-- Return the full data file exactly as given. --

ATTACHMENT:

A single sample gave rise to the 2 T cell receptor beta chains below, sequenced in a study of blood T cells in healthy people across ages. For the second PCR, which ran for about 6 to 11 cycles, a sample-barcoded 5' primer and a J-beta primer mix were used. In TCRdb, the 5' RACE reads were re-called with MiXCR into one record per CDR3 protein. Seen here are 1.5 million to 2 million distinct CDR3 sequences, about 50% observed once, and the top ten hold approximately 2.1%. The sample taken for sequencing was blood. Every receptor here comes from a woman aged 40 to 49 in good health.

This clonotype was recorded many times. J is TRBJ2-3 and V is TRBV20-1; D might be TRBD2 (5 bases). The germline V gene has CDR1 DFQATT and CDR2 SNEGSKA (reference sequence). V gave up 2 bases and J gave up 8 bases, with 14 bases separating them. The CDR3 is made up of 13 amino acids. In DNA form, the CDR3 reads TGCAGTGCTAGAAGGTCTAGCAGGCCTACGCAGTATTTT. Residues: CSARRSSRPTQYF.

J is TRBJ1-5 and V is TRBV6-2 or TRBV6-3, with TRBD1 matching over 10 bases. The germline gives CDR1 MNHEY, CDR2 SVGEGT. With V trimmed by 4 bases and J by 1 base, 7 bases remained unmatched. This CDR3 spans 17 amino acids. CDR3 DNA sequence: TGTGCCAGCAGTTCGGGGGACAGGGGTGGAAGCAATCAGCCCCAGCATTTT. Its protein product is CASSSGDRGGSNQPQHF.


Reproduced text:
A single sample gave rise to the 2 T cell receptor beta chains below, sequenced in a study of blood T cells in healthy people across ages. For the second PCR, which ran for about 6 to 11 cycles, a sample-barcoded 5' primer and a J-beta primer mix were used. In TCRdb, the 5' RACE reads were re-called with MiXCR into one record per CDR3 protein. Seen here are 1.5 million to 2 million distinct CDR3 sequences, about 50% observed once, and the top ten hold approximately 2.1%. The sample taken for sequencing was blood. Every receptor here comes from a woman aged 40 to 49 in good health.

This clonotype was recorded many times. J is TRBJ2-3 and V is TRBV20-1; D might be TRBD2 (5 bases). The germline V gene has CDR1 DFQATT and CDR2 SNEGSKA (reference sequence). V gave up 2 bases and J gave up 8 bases, with 14 bases separating them. The CDR3 is made up of 13 amino acids. In DNA form, the CDR3 reads TGCAGTGCTAGAAGGTCTAGCAGGCCTACGCAGTATTTT. Residues: CSARRSSRPTQYF.

J is TRBJ1-5 and V is TRBV6-2 or TRBV6-3, with TRBD1 matching over 10 bases. The germline gives CDR1 MNHEY, CDR2 SVGEGT. With V trimmed by 4 bases and J by 1 base, 7 bases remained unmatched. This CDR3 spans 17 amino acids. CDR3 DNA sequence: TGTGCCAGCAGTTCGGGGGACAGGGGTGGAAGCAATCAGCCCCAGCATTTT. Its protein product is CASSSGDRGGSNQPQHF.